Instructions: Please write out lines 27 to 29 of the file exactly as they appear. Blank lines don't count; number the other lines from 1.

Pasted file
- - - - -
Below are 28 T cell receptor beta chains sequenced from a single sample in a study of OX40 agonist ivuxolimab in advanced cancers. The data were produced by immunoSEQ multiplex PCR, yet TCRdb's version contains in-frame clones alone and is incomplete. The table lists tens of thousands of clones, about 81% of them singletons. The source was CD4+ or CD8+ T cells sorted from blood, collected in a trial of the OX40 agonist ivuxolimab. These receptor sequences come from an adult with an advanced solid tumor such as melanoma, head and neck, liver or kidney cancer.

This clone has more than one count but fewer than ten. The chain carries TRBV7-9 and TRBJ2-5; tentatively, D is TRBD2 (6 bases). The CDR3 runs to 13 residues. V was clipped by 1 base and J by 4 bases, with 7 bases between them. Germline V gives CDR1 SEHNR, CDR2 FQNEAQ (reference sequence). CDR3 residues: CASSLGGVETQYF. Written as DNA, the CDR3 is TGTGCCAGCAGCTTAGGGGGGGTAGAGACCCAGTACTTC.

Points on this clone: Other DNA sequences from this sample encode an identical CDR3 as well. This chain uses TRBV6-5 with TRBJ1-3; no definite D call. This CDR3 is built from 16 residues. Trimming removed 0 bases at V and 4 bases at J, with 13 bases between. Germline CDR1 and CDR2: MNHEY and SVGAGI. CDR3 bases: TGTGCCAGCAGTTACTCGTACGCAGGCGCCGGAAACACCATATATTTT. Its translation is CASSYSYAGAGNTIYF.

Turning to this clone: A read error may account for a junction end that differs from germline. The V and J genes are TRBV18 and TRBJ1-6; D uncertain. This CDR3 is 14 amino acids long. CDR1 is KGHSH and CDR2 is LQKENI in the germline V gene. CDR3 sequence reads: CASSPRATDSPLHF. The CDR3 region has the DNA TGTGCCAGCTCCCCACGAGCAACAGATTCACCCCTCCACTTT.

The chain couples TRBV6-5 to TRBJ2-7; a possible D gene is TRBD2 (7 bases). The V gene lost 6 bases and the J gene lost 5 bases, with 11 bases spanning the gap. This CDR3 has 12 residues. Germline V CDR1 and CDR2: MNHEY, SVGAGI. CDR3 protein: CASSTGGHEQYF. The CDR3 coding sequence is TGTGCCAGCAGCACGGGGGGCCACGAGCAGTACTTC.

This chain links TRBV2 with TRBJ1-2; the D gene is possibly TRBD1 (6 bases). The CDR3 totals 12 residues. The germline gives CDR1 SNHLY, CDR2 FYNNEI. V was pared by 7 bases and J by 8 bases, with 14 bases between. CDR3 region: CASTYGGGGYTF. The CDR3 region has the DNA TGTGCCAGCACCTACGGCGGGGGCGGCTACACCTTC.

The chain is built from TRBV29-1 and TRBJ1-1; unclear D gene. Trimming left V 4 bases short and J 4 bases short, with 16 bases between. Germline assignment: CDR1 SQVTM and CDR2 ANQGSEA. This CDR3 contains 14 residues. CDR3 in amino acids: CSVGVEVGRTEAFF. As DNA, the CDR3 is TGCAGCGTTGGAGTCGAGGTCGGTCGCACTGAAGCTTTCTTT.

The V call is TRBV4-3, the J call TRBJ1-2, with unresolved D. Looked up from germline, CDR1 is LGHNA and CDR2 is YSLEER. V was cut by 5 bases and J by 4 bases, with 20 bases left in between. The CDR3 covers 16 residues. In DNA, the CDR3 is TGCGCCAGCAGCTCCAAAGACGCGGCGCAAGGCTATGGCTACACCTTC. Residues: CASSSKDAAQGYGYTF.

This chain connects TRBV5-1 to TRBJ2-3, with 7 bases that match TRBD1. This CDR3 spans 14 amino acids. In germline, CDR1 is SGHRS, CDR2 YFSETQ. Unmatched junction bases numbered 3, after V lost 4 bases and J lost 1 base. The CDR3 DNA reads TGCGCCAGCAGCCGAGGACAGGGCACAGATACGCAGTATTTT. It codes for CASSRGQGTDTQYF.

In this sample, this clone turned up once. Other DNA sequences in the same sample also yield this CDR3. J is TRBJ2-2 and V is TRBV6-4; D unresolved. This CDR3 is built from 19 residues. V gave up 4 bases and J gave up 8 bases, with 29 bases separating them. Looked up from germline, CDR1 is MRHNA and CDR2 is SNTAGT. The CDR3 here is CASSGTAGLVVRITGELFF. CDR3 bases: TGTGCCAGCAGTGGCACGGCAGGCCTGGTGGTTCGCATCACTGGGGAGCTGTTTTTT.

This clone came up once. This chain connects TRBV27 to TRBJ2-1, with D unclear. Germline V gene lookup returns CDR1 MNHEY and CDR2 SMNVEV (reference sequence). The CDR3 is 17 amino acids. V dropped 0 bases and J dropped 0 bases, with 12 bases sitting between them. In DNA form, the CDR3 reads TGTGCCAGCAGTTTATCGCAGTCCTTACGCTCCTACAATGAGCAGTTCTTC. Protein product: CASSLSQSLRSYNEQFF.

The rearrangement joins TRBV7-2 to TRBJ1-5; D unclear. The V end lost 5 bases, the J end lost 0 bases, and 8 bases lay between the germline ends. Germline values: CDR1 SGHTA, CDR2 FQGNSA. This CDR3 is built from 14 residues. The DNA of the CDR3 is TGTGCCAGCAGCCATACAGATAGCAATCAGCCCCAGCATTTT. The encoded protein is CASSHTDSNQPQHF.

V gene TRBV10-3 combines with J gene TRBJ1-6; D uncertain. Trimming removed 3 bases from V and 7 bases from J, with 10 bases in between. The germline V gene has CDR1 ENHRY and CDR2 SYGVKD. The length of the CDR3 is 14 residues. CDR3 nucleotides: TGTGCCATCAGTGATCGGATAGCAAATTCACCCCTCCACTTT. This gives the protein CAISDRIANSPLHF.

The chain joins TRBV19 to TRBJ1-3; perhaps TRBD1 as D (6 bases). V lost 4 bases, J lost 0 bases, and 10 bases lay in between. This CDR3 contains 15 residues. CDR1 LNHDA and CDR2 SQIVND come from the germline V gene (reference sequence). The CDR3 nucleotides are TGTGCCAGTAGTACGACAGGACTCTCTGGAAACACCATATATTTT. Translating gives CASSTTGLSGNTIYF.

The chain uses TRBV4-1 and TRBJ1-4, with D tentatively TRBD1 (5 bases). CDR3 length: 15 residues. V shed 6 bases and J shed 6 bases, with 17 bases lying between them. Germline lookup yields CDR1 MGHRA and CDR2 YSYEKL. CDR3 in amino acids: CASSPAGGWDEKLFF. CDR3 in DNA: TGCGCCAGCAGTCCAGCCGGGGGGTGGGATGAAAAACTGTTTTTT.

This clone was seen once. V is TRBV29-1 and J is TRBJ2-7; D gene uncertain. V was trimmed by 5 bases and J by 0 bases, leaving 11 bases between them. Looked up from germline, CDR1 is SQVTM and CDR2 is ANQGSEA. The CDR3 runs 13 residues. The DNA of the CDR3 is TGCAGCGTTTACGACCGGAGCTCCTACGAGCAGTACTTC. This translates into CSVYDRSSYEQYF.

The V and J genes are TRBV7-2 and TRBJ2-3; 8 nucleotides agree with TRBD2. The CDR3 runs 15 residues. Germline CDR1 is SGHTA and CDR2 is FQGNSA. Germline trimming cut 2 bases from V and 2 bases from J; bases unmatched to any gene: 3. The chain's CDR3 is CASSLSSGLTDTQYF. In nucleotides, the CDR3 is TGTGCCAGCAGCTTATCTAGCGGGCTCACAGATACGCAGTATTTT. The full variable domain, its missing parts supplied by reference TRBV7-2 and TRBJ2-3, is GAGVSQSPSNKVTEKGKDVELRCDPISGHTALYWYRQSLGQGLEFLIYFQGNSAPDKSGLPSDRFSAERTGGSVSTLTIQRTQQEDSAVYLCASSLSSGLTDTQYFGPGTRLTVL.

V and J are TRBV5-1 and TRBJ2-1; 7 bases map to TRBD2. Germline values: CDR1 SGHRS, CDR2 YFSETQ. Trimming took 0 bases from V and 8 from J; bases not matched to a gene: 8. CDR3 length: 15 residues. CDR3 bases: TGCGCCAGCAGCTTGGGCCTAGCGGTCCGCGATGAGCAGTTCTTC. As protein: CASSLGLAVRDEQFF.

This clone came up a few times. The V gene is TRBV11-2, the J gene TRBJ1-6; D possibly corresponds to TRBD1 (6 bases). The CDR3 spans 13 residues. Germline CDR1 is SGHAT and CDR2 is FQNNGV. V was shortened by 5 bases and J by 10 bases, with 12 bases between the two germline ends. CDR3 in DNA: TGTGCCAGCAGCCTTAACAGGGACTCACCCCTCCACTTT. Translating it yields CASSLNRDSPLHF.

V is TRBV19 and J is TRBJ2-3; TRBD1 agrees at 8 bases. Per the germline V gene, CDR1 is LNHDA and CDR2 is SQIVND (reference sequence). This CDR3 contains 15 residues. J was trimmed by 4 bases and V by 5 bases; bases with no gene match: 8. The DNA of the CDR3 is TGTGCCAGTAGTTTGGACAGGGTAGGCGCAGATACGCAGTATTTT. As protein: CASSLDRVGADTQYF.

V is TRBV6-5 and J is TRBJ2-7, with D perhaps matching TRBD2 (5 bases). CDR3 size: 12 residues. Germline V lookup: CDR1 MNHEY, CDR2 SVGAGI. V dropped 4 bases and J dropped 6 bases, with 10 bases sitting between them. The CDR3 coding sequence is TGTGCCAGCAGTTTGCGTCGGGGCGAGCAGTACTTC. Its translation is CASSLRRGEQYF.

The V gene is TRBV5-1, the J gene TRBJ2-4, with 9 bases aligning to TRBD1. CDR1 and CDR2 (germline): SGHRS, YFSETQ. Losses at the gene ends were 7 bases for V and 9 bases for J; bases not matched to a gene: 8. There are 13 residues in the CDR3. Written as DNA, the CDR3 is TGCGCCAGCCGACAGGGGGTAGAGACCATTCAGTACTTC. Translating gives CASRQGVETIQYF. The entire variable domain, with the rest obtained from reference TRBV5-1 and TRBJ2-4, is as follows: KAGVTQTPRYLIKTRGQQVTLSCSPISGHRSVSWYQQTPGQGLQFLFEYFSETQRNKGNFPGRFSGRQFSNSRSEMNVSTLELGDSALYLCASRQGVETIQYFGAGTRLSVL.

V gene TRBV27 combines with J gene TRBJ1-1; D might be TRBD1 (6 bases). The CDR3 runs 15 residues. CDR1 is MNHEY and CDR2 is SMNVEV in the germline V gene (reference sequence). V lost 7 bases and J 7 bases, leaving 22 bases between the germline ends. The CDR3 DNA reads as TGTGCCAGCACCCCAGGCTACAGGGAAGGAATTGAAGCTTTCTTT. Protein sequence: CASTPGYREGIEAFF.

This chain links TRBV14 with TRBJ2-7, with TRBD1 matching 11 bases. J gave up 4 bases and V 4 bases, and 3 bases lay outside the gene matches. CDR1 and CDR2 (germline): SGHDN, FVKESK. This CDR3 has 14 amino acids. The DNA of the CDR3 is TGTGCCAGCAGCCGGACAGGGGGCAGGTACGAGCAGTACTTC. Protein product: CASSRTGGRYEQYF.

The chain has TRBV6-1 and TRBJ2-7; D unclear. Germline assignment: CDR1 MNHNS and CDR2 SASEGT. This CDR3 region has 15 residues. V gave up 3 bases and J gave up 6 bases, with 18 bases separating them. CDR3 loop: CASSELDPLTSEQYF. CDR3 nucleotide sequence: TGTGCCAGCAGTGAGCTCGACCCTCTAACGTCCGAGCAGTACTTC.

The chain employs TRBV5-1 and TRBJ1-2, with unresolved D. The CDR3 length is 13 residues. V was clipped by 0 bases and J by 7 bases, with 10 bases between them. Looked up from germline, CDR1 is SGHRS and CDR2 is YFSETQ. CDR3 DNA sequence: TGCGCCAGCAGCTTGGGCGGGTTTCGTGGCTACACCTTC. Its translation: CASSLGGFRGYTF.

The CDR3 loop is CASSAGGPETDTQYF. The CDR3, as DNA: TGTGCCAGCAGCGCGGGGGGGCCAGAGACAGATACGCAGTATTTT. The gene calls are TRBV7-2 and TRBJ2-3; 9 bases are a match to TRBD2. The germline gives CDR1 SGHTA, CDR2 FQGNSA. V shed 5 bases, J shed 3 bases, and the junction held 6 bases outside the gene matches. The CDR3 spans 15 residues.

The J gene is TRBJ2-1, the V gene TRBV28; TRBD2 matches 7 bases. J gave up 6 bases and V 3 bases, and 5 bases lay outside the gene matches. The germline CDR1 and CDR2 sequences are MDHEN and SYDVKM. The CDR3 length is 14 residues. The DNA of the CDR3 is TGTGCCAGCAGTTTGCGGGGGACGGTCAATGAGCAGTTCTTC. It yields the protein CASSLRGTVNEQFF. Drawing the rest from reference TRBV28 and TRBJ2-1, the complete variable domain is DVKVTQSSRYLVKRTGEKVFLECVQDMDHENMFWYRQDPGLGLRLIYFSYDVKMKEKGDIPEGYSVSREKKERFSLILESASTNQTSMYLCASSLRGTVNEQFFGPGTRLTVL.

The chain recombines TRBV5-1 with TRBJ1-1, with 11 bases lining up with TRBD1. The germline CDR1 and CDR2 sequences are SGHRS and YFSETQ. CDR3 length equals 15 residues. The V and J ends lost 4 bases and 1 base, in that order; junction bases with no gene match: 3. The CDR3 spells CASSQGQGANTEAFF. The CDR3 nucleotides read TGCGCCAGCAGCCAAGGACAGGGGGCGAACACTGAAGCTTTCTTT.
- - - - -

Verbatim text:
The CDR3 loop is CASSAGGPETDTQYF. The CDR3, as DNA: TGTGCCAGCAGCGCGGGGGGGCCAGAGACAGATACGCAGTATTTT. The gene calls are TRBV7-2 and TRBJ2-3; 9 bases are a match to TRBD2. The germline gives CDR1 SGHTA, CDR2 FQGNSA. V shed 5 bases, J shed 3 bases, and the junction held 6 bases outside the gene matches. The CDR3 spans 15 residues.

The J gene is TRBJ2-1, the V gene TRBV28; TRBD2 matches 7 bases. J gave up 6 bases and V 3 bases, and 5 bases lay outside the gene matches. The germline CDR1 and CDR2 sequences are MDHEN and SYDVKM. The CDR3 length is 14 residues. The DNA of the CDR3 is TGTGCCAGCAGTTTGCGGGGGACGGTCAATGAGCAGTTCTTC. It yields the protein CASSLRGTVNEQFF. Drawing the rest from reference TRBV28 and TRBJ2-1, the complete variable domain is DVKVTQSSRYLVKRTGEKVFLECVQDMDHENMFWYRQDPGLGLRLIYFSYDVKMKEKGDIPEGYSVSREKKERFSLILESASTNQTSMYLCASSLRGTVNEQFFGPGTRLTVL.

The chain recombines TRBV5-1 with TRBJ1-1, with 11 bases lining up with TRBD1. The germline CDR1 and CDR2 sequences are SGHRS and YFSETQ. CDR3 length equals 15 residues. The V and J ends lost 4 bases and 1 base, in that order; junction bases with no gene match: 3. The CDR3 spells CASSQGQGANTEAFF. The CDR3 nucleotides read TGCGCCAGCAGCCAAGGACAGGGGGCGAACACTGAAGCTTTCTTT.